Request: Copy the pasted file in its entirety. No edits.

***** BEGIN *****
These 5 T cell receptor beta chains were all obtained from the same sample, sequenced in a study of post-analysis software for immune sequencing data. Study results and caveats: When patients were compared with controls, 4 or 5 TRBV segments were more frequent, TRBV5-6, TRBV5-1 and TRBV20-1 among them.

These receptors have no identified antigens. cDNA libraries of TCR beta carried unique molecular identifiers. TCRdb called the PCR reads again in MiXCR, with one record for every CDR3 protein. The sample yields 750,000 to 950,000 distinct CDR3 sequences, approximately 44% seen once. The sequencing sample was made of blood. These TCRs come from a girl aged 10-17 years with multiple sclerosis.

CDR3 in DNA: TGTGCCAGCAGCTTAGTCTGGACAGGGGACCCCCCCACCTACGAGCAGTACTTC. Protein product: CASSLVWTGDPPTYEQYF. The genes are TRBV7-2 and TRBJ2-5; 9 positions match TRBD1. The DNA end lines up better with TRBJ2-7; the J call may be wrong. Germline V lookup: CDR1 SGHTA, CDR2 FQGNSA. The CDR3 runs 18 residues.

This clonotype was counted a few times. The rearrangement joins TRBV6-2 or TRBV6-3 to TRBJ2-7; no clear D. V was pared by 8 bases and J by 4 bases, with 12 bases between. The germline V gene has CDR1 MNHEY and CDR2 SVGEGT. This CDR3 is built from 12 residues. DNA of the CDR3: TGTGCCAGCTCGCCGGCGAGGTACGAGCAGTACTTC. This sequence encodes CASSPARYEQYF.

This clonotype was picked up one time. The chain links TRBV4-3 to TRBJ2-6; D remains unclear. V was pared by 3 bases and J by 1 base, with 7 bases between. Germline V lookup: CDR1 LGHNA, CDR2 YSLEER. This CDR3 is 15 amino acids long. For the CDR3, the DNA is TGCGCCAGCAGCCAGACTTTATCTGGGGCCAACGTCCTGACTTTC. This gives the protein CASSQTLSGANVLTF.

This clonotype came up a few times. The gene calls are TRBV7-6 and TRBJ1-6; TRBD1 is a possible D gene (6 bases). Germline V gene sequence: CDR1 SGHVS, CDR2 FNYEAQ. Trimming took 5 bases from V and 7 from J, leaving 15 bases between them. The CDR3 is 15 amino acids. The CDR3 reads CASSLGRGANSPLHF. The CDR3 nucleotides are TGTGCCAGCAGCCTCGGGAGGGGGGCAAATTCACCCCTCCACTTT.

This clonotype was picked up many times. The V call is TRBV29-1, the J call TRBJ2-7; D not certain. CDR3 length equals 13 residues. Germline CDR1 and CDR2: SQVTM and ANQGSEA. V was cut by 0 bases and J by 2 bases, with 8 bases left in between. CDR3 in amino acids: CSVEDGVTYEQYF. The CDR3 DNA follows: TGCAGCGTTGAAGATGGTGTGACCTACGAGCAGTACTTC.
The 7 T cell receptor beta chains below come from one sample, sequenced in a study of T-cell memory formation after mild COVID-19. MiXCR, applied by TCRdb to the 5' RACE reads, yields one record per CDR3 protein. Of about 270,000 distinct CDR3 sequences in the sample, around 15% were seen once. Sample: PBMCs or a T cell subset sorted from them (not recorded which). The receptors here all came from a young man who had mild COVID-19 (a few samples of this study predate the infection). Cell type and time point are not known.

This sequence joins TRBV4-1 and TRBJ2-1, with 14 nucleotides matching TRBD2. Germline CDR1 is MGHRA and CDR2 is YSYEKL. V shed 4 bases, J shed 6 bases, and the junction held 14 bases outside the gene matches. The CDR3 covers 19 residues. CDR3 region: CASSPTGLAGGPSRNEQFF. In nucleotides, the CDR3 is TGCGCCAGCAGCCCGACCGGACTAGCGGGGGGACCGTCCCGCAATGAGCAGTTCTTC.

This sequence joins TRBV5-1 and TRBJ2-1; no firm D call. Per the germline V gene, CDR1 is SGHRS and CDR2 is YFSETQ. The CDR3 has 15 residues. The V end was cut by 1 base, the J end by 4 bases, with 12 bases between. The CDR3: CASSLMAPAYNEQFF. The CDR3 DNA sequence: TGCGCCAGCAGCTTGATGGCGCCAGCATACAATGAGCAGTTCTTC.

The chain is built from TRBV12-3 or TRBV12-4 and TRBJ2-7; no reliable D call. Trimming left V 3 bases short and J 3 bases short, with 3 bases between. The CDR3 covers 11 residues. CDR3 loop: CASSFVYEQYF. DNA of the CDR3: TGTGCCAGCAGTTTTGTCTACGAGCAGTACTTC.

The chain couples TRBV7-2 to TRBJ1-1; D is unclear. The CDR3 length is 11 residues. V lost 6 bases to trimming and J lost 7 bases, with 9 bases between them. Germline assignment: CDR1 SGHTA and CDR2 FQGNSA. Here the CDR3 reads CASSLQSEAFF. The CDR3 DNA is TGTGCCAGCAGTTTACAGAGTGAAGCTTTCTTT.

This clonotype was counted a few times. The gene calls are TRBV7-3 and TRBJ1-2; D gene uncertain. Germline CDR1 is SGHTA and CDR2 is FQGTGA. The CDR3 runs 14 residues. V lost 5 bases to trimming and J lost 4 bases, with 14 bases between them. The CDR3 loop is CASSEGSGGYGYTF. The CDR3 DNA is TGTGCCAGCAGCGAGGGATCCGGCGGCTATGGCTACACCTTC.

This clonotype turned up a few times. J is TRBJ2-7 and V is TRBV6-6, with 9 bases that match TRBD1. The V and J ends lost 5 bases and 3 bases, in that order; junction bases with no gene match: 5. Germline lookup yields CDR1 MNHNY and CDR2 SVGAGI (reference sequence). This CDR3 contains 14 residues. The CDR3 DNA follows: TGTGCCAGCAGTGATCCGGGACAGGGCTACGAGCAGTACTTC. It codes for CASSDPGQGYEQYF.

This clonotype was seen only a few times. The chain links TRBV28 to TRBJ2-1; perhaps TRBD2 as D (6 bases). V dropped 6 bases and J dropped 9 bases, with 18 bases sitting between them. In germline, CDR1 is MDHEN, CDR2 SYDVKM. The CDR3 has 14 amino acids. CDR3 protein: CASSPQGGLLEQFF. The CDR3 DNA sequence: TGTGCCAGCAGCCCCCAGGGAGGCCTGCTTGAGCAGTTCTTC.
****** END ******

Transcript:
These 5 T cell receptor beta chains were all obtained from the same sample, sequenced in a study of post-analysis software for immune sequencing data. Study results and caveats: When patients were compared with controls, 4 or 5 TRBV segments were more frequent, TRBV5-6, TRBV5-1 and TRBV20-1 among them.

These receptors have no identified antigens. cDNA libraries of TCR beta carried unique molecular identifiers. TCRdb called the PCR reads again in MiXCR, with one record for every CDR3 protein. The sample yields 750,000 to 950,000 distinct CDR3 sequences, approximately 44% seen once. The sequencing sample was made of blood. These TCRs come from a girl aged 10-17 years with multiple sclerosis.

CDR3 in DNA: TGTGCCAGCAGCTTAGTCTGGACAGGGGACCCCCCCACCTACGAGCAGTACTTC. Protein product: CASSLVWTGDPPTYEQYF. The genes are TRBV7-2 and TRBJ2-5; 9 positions match TRBD1. The DNA end lines up better with TRBJ2-7; the J call may be wrong. Germline V lookup: CDR1 SGHTA, CDR2 FQGNSA. The CDR3 runs 18 residues.

This clonotype was counted a few times. The rearrangement joins TRBV6-2 or TRBV6-3 to TRBJ2-7; no clear D. V was pared by 8 bases and J by 4 bases, with 12 bases between. The germline V gene has CDR1 MNHEY and CDR2 SVGEGT. This CDR3 is built from 12 residues. DNA of the CDR3: TGTGCCAGCTCGCCGGCGAGGTACGAGCAGTACTTC. This sequence encodes CASSPARYEQYF.

This clonotype was picked up one time. The chain links TRBV4-3 to TRBJ2-6; D remains unclear. V was pared by 3 bases and J by 1 base, with 7 bases between. Germline V lookup: CDR1 LGHNA, CDR2 YSLEER. This CDR3 is 15 amino acids long. For the CDR3, the DNA is TGCGCCAGCAGCCAGACTTTATCTGGGGCCAACGTCCTGACTTTC. This gives the protein CASSQTLSGANVLTF.

This clonotype came up a few times. The gene calls are TRBV7-6 and TRBJ1-6; TRBD1 is a possible D gene (6 bases). Germline V gene sequence: CDR1 SGHVS, CDR2 FNYEAQ. Trimming took 5 bases from V and 7 from J, leaving 15 bases between them. The CDR3 is 15 amino acids. The CDR3 reads CASSLGRGANSPLHF. The CDR3 nucleotides are TGTGCCAGCAGCCTCGGGAGGGGGGCAAATTCACCCCTCCACTTT.

This clonotype was picked up many times. The V call is TRBV29-1, the J call TRBJ2-7; D not certain. CDR3 length equals 13 residues. Germline CDR1 and CDR2: SQVTM and ANQGSEA. V was cut by 0 bases and J by 2 bases, with 8 bases left in between. CDR3 in amino acids: CSVEDGVTYEQYF. The CDR3 DNA follows: TGCAGCGTTGAAGATGGTGTGACCTACGAGCAGTACTTC.
The 7 T cell receptor beta chains below come from one sample, sequenced in a study of T-cell memory formation after mild COVID-19. MiXCR, applied by TCRdb to the 5' RACE reads, yields one record per CDR3 protein. Of about 270,000 distinct CDR3 sequences in the sample, around 15% were seen once. Sample: PBMCs or a T cell subset sorted from them (not recorded which). The receptors here all came from a young man who had mild COVID-19 (a few samples of this study predate the infection). Cell type and time point are not known.

This sequence joins TRBV4-1 and TRBJ2-1, with 14 nucleotides matching TRBD2. Germline CDR1 is MGHRA and CDR2 is YSYEKL. V shed 4 bases, J shed 6 bases, and the junction held 14 bases outside the gene matches. The CDR3 covers 19 residues. CDR3 region: CASSPTGLAGGPSRNEQFF. In nucleotides, the CDR3 is TGCGCCAGCAGCCCGACCGGACTAGCGGGGGGACCGTCCCGCAATGAGCAGTTCTTC.

This sequence joins TRBV5-1 and TRBJ2-1; no firm D call. Per the germline V gene, CDR1 is SGHRS and CDR2 is YFSETQ. The CDR3 has 15 residues. The V end was cut by 1 base, the J end by 4 bases, with 12 bases between. The CDR3: CASSLMAPAYNEQFF. The CDR3 DNA sequence: TGCGCCAGCAGCTTGATGGCGCCAGCATACAATGAGCAGTTCTTC.

The chain is built from TRBV12-3 or TRBV12-4 and TRBJ2-7; no reliable D call. Trimming left V 3 bases short and J 3 bases short, with 3 bases between. The CDR3 covers 11 residues. CDR3 loop: CASSFVYEQYF. DNA of the CDR3: TGTGCCAGCAGTTTTGTCTACGAGCAGTACTTC.

The chain couples TRBV7-2 to TRBJ1-1; D is unclear. The CDR3 length is 11 residues. V lost 6 bases to trimming and J lost 7 bases, with 9 bases between them. Germline assignment: CDR1 SGHTA and CDR2 FQGNSA. Here the CDR3 reads CASSLQSEAFF. The CDR3 DNA is TGTGCCAGCAGTTTACAGAGTGAAGCTTTCTTT.

This clonotype was counted a few times. The gene calls are TRBV7-3 and TRBJ1-2; D gene uncertain. Germline CDR1 is SGHTA and CDR2 is FQGTGA. The CDR3 runs 14 residues. V lost 5 bases to trimming and J lost 4 bases, with 14 bases between them. The CDR3 loop is CASSEGSGGYGYTF. The CDR3 DNA is TGTGCCAGCAGCGAGGGATCCGGCGGCTATGGCTACACCTTC.

This clonotype turned up a few times. J is TRBJ2-7 and V is TRBV6-6, with 9 bases that match TRBD1. The V and J ends lost 5 bases and 3 bases, in that order; junction bases with no gene match: 5. Germline lookup yields CDR1 MNHNY and CDR2 SVGAGI (reference sequence). This CDR3 contains 14 residues. The CDR3 DNA follows: TGTGCCAGCAGTGATCCGGGACAGGGCTACGAGCAGTACTTC. It codes for CASSDPGQGYEQYF.

This clonotype was seen only a few times. The chain links TRBV28 to TRBJ2-1; perhaps TRBD2 as D (6 bases). V dropped 6 bases and J dropped 9 bases, with 18 bases sitting between them. In germline, CDR1 is MDHEN, CDR2 SYDVKM. The CDR3 has 14 amino acids. CDR3 protein: CASSPQGGLLEQFF. The CDR3 DNA sequence: TGTGCCAGCAGCCCCCAGGGAGGCCTGCTTGAGCAGTTCTTC.